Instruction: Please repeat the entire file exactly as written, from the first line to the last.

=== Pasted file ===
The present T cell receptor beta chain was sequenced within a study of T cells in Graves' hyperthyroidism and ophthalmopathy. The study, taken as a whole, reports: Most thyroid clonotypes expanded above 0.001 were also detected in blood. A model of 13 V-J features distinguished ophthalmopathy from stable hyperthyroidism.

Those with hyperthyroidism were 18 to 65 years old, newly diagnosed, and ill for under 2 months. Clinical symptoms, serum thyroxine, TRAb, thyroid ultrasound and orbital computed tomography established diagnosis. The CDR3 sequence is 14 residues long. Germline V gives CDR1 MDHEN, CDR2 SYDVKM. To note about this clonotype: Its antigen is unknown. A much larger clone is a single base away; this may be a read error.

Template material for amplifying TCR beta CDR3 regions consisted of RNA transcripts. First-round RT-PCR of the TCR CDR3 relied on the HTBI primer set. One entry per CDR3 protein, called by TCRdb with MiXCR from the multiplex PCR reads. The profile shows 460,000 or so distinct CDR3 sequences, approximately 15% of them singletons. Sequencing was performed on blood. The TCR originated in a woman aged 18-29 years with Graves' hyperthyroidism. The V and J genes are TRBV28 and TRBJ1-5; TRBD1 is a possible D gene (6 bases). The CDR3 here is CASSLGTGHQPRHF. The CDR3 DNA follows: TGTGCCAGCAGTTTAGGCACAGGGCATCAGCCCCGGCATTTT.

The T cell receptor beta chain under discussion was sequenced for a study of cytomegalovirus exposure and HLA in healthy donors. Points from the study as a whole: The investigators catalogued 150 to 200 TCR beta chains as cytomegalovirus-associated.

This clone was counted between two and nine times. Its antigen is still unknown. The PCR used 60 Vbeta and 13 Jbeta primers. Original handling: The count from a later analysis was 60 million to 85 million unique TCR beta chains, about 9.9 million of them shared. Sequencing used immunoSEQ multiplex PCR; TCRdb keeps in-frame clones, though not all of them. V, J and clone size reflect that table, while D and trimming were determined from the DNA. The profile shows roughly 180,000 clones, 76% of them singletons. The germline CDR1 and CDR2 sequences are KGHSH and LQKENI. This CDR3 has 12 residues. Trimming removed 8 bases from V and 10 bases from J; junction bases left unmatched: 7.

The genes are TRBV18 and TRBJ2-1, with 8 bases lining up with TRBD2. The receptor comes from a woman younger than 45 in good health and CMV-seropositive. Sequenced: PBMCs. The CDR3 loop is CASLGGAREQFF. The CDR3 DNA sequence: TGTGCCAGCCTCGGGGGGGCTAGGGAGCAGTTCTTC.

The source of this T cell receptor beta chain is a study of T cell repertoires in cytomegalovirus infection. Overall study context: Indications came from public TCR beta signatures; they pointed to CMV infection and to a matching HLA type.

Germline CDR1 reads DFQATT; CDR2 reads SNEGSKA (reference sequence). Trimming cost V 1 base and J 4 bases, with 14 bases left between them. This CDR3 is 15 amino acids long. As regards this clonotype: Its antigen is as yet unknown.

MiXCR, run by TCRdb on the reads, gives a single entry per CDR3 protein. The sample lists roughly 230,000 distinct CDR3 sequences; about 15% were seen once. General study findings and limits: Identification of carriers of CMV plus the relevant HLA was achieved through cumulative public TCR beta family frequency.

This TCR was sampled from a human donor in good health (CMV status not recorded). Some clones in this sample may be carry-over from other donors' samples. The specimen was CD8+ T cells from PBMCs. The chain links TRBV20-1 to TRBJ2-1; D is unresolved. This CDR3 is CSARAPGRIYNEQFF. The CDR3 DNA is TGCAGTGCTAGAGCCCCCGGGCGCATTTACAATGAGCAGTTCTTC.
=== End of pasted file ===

The present T cell receptor beta chain was sequenced within a study of T cells in Graves' hyperthyroidism and ophthalmopathy. The study, taken as a whole, reports: Most thyroid clonotypes expanded above 0.001 were also detected in blood. A model of 13 V-J features distinguished ophthalmopathy from stable hyperthyroidism.

Those with hyperthyroidism were 18 to 65 years old, newly diagnosed, and ill for under 2 months. Clinical symptoms, serum thyroxine, TRAb, thyroid ultrasound and orbital computed tomography established diagnosis. The CDR3 sequence is 14 residues long. Germline V gives CDR1 MDHEN, CDR2 SYDVKM. To note about this clonotype: Its antigen is unknown. A much larger clone is a single base away; this may be a read error.

Template material for amplifying TCR beta CDR3 regions consisted of RNA transcripts. First-round RT-PCR of the TCR CDR3 relied on the HTBI primer set. One entry per CDR3 protein, called by TCRdb with MiXCR from the multiplex PCR reads. The profile shows 460,000 or so distinct CDR3 sequences, approximately 15% of them singletons. Sequencing was performed on blood. The TCR originated in a woman aged 18-29 years with Graves' hyperthyroidism. The V and J genes are TRBV28 and TRBJ1-5; TRBD1 is a possible D gene (6 bases). The CDR3 here is CASSLGTGHQPRHF. The CDR3 DNA follows: TGTGCCAGCAGTTTAGGCACAGGGCATCAGCCCCGGCATTTT.

The T cell receptor beta chain under discussion was sequenced for a study of cytomegalovirus exposure and HLA in healthy donors. Points from the study as a whole: The investigators catalogued 150 to 200 TCR beta chains as cytomegalovirus-associated.

This clone was counted between two and nine times. Its antigen is still unknown. The PCR used 60 Vbeta and 13 Jbeta primers. Original handling: The count from a later analysis was 60 million to 85 million unique TCR beta chains, about 9.9 million of them shared. Sequencing used immunoSEQ multiplex PCR; TCRdb keeps in-frame clones, though not all of them. V, J and clone size reflect that table, while D and trimming were determined from the DNA. The profile shows roughly 180,000 clones, 76% of them singletons. The germline CDR1 and CDR2 sequences are KGHSH and LQKENI. This CDR3 has 12 residues. Trimming removed 8 bases from V and 10 bases from J; junction bases left unmatched: 7.

The genes are TRBV18 and TRBJ2-1, with 8 bases lining up with TRBD2. The receptor comes from a woman younger than 45 in good health and CMV-seropositive. Sequenced: PBMCs. The CDR3 loop is CASLGGAREQFF. The CDR3 DNA sequence: TGTGCCAGCCTCGGGGGGGCTAGGGAGCAGTTCTTC.

The source of this T cell receptor beta chain is a study of T cell repertoires in cytomegalovirus infection. Overall study context: Indications came from public TCR beta signatures; they pointed to CMV infection and to a matching HLA type.

Germline CDR1 reads DFQATT; CDR2 reads SNEGSKA (reference sequence). Trimming cost V 1 base and J 4 bases, with 14 bases left between them. This CDR3 is 15 amino acids long. As regards this clonotype: Its antigen is as yet unknown.

MiXCR, run by TCRdb on the reads, gives a single entry per CDR3 protein. The sample lists roughly 230,000 distinct CDR3 sequences; about 15% were seen once. General study findings and limits: Identification of carriers of CMV plus the relevant HLA was achieved through cumulative public TCR beta family frequency.

This TCR was sampled from a human donor in good health (CMV status not recorded). Some clones in this sample may be carry-over from other donors' samples. The specimen was CD8+ T cells from PBMCs. The chain links TRBV20-1 to TRBJ2-1; D is unresolved. This CDR3 is CSARAPGRIYNEQFF. The CDR3 DNA is TGCAGTGCTAGAGCCCCCGGGCGCATTTACAATGAGCAGTTCTTC.